Understanding changes in the host-parasite relationship due to habitat fragmentation is necessary for better management and conservation of endangered species in fragmented landscapes.
Pathogens and parasites can pose severe threat to species in restricted environments such as Forest fragments where there is increased contact of wildlife with human and livestock populations. Environmental stress and reduced nutritional level in forest fragments can influence parasite infection and intensity on the native species.
In this study, researchers examined the impact of habitat fragmentation on the prevalence of gastrointestinal parasites in Lion-tailed macaques (Macaca silenus) in a fragmented rainforest in Western Ghats (South India).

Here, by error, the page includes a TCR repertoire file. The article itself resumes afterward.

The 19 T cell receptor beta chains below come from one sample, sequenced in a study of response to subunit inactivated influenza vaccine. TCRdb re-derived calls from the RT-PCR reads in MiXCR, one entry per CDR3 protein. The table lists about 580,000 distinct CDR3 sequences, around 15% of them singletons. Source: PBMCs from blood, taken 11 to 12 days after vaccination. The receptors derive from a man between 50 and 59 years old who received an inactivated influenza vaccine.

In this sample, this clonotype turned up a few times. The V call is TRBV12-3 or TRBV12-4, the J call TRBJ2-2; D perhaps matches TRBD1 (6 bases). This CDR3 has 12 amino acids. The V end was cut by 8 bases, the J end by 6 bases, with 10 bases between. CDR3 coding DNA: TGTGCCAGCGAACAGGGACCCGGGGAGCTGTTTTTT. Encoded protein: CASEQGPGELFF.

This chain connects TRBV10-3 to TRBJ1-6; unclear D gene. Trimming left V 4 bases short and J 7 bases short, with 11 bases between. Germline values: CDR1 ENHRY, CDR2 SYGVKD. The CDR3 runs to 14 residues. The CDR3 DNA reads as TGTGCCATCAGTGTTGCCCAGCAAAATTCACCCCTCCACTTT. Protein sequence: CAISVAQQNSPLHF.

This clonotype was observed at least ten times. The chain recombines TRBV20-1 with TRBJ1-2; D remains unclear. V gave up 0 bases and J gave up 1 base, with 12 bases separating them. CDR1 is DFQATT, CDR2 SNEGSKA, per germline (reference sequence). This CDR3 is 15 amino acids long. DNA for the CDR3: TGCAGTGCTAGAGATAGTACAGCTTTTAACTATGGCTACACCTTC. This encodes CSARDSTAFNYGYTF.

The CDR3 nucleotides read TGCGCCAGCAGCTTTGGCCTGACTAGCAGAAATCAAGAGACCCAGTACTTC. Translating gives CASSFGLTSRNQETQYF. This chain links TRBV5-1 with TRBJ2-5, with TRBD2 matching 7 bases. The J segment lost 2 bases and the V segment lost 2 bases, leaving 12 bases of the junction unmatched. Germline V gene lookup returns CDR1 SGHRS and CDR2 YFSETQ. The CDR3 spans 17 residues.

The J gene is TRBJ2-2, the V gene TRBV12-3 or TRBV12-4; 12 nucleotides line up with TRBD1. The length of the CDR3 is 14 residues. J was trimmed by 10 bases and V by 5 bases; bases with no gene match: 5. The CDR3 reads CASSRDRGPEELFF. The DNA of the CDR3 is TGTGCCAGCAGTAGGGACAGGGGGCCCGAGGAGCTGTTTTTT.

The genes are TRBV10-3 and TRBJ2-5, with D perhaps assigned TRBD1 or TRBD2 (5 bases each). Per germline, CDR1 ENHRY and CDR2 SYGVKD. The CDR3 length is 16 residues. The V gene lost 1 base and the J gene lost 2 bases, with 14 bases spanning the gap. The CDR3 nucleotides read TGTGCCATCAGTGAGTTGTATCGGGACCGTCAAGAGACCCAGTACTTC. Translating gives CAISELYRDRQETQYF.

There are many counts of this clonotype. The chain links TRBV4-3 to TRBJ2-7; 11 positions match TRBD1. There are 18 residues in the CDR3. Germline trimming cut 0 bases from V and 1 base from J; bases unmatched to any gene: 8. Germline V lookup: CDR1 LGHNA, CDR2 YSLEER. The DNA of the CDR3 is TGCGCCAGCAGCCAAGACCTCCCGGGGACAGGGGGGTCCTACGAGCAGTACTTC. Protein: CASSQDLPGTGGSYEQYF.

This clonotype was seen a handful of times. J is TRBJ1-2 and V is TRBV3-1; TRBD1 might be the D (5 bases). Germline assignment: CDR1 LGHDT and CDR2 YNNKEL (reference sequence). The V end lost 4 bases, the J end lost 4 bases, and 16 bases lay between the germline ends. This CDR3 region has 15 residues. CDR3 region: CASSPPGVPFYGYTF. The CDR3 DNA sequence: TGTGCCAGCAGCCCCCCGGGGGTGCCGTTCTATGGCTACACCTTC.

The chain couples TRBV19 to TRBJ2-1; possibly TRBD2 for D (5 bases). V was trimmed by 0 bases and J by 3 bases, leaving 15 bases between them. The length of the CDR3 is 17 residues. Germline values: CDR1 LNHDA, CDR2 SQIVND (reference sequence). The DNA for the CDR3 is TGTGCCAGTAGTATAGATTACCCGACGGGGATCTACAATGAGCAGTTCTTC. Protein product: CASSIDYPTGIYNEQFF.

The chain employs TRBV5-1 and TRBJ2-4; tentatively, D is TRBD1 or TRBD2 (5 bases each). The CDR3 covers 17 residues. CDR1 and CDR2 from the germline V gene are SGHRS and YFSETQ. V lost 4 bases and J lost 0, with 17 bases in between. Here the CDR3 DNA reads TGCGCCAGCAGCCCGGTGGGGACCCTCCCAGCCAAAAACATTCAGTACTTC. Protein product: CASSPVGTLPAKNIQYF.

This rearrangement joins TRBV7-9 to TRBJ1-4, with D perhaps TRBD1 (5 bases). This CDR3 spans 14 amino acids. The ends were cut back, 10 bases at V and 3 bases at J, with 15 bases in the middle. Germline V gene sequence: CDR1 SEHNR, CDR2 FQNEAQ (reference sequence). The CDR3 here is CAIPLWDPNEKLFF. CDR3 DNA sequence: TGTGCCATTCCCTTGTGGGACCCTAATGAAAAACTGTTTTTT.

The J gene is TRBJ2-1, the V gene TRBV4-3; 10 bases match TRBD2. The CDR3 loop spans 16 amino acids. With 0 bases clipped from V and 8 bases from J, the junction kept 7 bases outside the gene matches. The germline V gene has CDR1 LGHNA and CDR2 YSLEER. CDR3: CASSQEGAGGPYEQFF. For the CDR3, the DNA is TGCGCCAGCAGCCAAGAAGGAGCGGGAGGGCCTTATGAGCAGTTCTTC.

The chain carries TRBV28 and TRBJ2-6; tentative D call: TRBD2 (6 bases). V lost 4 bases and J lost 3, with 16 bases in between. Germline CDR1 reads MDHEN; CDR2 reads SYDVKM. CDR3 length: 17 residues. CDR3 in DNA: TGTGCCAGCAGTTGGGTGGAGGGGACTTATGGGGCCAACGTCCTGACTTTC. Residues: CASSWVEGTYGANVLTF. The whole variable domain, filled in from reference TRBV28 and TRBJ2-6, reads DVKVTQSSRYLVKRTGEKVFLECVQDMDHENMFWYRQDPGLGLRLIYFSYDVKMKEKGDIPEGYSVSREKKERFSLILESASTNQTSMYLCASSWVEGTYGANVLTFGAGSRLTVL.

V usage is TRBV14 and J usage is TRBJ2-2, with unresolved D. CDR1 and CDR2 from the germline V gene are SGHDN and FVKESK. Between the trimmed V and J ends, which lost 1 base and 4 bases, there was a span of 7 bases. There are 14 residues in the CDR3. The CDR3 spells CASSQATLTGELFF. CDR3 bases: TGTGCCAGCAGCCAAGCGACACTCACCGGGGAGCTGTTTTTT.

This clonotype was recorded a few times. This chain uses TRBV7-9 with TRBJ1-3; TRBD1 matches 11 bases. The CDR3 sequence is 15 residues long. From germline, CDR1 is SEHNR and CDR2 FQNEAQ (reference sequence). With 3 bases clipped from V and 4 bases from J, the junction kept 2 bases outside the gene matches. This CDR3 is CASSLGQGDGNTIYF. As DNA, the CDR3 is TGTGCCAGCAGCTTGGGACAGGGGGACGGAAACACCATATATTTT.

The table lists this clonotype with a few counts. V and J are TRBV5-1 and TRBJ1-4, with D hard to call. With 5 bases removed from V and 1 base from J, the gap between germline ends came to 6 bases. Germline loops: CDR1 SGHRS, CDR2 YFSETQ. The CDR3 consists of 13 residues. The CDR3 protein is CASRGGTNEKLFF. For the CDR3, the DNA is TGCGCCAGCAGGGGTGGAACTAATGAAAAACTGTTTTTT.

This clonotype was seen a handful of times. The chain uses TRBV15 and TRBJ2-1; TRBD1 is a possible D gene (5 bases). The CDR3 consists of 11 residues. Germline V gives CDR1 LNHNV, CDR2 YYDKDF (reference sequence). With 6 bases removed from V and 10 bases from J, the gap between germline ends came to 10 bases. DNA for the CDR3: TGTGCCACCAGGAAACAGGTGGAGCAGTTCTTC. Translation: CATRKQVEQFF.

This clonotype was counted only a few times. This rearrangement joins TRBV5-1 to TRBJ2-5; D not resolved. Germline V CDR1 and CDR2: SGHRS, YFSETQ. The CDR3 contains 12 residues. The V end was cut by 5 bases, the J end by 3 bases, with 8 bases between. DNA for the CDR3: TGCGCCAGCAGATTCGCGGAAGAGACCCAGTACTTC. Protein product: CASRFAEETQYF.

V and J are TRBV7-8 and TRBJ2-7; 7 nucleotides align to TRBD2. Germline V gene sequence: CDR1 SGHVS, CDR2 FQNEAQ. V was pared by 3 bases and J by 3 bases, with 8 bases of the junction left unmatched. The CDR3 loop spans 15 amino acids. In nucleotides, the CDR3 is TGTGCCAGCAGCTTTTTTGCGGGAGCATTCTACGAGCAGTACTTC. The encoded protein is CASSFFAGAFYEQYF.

They found high prevalence and species richness of gastrointestinal parasites in lion-tailed macaque groups are directly related to habitat fragmentation, high anthropogenic activities and high host density. The parasite load partially explains the reason for the decline in immature survival and birth rate in small and isolated rainforest fragments in Anamalai Hills (The name "Anaimalai" derives from the Tamil/Malayalam word 'Anai' meaning elephant and 'Malai' meaning hill, thus Elephant Hill) .
Images: Lion-tailed macaque female with her baby and two pics of Anamalai Hills